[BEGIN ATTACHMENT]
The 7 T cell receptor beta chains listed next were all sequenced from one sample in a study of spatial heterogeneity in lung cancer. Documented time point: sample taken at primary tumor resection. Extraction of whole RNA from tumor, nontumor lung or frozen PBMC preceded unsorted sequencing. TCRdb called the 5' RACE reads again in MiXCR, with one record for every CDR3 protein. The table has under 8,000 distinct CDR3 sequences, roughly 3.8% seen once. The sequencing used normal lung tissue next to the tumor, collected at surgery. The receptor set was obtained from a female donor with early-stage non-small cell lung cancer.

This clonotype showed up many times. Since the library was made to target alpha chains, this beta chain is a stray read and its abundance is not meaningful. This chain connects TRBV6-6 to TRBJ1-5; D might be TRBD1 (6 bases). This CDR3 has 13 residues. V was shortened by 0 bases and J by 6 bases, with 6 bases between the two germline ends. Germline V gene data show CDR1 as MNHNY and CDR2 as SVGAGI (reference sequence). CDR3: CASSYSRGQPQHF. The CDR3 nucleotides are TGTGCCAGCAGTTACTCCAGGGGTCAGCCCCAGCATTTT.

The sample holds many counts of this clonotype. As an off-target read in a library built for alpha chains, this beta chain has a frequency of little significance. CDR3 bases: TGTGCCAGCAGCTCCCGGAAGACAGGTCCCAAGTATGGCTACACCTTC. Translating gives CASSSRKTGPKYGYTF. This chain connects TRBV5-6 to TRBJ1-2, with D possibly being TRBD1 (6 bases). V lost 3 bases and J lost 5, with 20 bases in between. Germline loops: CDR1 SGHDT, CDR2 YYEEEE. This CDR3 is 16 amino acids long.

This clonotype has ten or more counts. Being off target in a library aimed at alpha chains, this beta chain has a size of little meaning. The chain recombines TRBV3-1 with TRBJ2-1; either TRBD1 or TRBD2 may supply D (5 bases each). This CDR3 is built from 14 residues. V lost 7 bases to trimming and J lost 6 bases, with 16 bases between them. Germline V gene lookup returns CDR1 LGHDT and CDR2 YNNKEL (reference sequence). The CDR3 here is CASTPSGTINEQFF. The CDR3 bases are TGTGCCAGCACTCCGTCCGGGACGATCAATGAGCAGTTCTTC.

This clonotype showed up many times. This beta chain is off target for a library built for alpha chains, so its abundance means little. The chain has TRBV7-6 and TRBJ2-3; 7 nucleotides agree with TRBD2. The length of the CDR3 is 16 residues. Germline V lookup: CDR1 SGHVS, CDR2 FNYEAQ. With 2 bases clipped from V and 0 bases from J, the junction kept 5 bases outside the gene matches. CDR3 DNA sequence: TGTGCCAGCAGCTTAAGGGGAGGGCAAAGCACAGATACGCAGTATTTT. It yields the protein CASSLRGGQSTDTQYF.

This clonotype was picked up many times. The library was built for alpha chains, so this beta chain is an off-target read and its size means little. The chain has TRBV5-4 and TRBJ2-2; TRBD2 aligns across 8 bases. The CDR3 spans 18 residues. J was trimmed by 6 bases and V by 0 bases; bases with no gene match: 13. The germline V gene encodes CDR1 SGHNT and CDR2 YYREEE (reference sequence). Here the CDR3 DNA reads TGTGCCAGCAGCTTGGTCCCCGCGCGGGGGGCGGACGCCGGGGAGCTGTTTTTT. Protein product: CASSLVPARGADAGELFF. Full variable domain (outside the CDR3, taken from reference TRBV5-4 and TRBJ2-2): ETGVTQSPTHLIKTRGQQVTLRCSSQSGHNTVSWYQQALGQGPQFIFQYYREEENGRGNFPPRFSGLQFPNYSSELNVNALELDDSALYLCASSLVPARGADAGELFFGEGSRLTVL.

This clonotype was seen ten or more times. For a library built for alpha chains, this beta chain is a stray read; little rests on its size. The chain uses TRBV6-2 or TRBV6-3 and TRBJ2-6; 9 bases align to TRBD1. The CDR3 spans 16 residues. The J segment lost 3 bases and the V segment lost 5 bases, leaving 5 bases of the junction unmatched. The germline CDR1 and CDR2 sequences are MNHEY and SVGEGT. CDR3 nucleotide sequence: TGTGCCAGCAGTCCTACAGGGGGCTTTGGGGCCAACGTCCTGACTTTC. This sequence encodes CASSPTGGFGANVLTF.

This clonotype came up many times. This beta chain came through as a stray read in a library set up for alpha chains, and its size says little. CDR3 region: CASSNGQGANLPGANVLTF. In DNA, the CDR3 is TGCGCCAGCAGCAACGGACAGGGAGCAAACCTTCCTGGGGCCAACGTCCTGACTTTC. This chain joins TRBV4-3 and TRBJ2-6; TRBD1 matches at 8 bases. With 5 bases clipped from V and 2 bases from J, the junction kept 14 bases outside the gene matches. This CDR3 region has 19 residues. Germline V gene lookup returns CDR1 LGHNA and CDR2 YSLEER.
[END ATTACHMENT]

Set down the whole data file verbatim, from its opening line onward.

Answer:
The 7 T cell receptor beta chains listed next were all sequenced from one sample in a study of spatial heterogeneity in lung cancer. Documented time point: sample taken at primary tumor resection. Extraction of whole RNA from tumor, nontumor lung or frozen PBMC preceded unsorted sequencing. TCRdb called the 5' RACE reads again in MiXCR, with one record for every CDR3 protein. The table has under 8,000 distinct CDR3 sequences, roughly 3.8% seen once. The sequencing used normal lung tissue next to the tumor, collected at surgery. The receptor set was obtained from a female donor with early-stage non-small cell lung cancer.

This clonotype showed up many times. Since the library was made to target alpha chains, this beta chain is a stray read and its abundance is not meaningful. This chain connects TRBV6-6 to TRBJ1-5; D might be TRBD1 (6 bases). This CDR3 has 13 residues. V was shortened by 0 bases and J by 6 bases, with 6 bases between the two germline ends. Germline V gene data show CDR1 as MNHNY and CDR2 as SVGAGI (reference sequence). CDR3: CASSYSRGQPQHF. The CDR3 nucleotides are TGTGCCAGCAGTTACTCCAGGGGTCAGCCCCAGCATTTT.

The sample holds many counts of this clonotype. As an off-target read in a library built for alpha chains, this beta chain has a frequency of little significance. CDR3 bases: TGTGCCAGCAGCTCCCGGAAGACAGGTCCCAAGTATGGCTACACCTTC. Translating gives CASSSRKTGPKYGYTF. This chain connects TRBV5-6 to TRBJ1-2, with D possibly being TRBD1 (6 bases). V lost 3 bases and J lost 5, with 20 bases in between. Germline loops: CDR1 SGHDT, CDR2 YYEEEE. This CDR3 is 16 amino acids long.

This clonotype has ten or more counts. Being off target in a library aimed at alpha chains, this beta chain has a size of little meaning. The chain recombines TRBV3-1 with TRBJ2-1; either TRBD1 or TRBD2 may supply D (5 bases each). This CDR3 is built from 14 residues. V lost 7 bases to trimming and J lost 6 bases, with 16 bases between them. Germline V gene lookup returns CDR1 LGHDT and CDR2 YNNKEL (reference sequence). The CDR3 here is CASTPSGTINEQFF. The CDR3 bases are TGTGCCAGCACTCCGTCCGGGACGATCAATGAGCAGTTCTTC.

This clonotype showed up many times. This beta chain is off target for a library built for alpha chains, so its abundance means little. The chain has TRBV7-6 and TRBJ2-3; 7 nucleotides agree with TRBD2. The length of the CDR3 is 16 residues. Germline V lookup: CDR1 SGHVS, CDR2 FNYEAQ. With 2 bases clipped from V and 0 bases from J, the junction kept 5 bases outside the gene matches. CDR3 DNA sequence: TGTGCCAGCAGCTTAAGGGGAGGGCAAAGCACAGATACGCAGTATTTT. It yields the protein CASSLRGGQSTDTQYF.

This clonotype was picked up many times. The library was built for alpha chains, so this beta chain is an off-target read and its size means little. The chain has TRBV5-4 and TRBJ2-2; TRBD2 aligns across 8 bases. The CDR3 spans 18 residues. J was trimmed by 6 bases and V by 0 bases; bases with no gene match: 13. The germline V gene encodes CDR1 SGHNT and CDR2 YYREEE (reference sequence). Here the CDR3 DNA reads TGTGCCAGCAGCTTGGTCCCCGCGCGGGGGGCGGACGCCGGGGAGCTGTTTTTT. Protein product: CASSLVPARGADAGELFF. Full variable domain (outside the CDR3, taken from reference TRBV5-4 and TRBJ2-2): ETGVTQSPTHLIKTRGQQVTLRCSSQSGHNTVSWYQQALGQGPQFIFQYYREEENGRGNFPPRFSGLQFPNYSSELNVNALELDDSALYLCASSLVPARGADAGELFFGEGSRLTVL.

This clonotype was seen ten or more times. For a library built for alpha chains, this beta chain is a stray read; little rests on its size. The chain uses TRBV6-2 or TRBV6-3 and TRBJ2-6; 9 bases align to TRBD1. The CDR3 spans 16 residues. The J segment lost 3 bases and the V segment lost 5 bases, leaving 5 bases of the junction unmatched. The germline CDR1 and CDR2 sequences are MNHEY and SVGEGT. CDR3 nucleotide sequence: TGTGCCAGCAGTCCTACAGGGGGCTTTGGGGCCAACGTCCTGACTTTC. This sequence encodes CASSPTGGFGANVLTF.

This clonotype came up many times. This beta chain came through as a stray read in a library set up for alpha chains, and its size says little. CDR3 region: CASSNGQGANLPGANVLTF. In DNA, the CDR3 is TGCGCCAGCAGCAACGGACAGGGAGCAAACCTTCCTGGGGCCAACGTCCTGACTTTC. This chain joins TRBV4-3 and TRBJ2-6; TRBD1 matches at 8 bases. With 5 bases clipped from V and 2 bases from J, the junction kept 14 bases outside the gene matches. This CDR3 region has 19 residues. Germline V gene lookup returns CDR1 LGHNA and CDR2 YSLEER.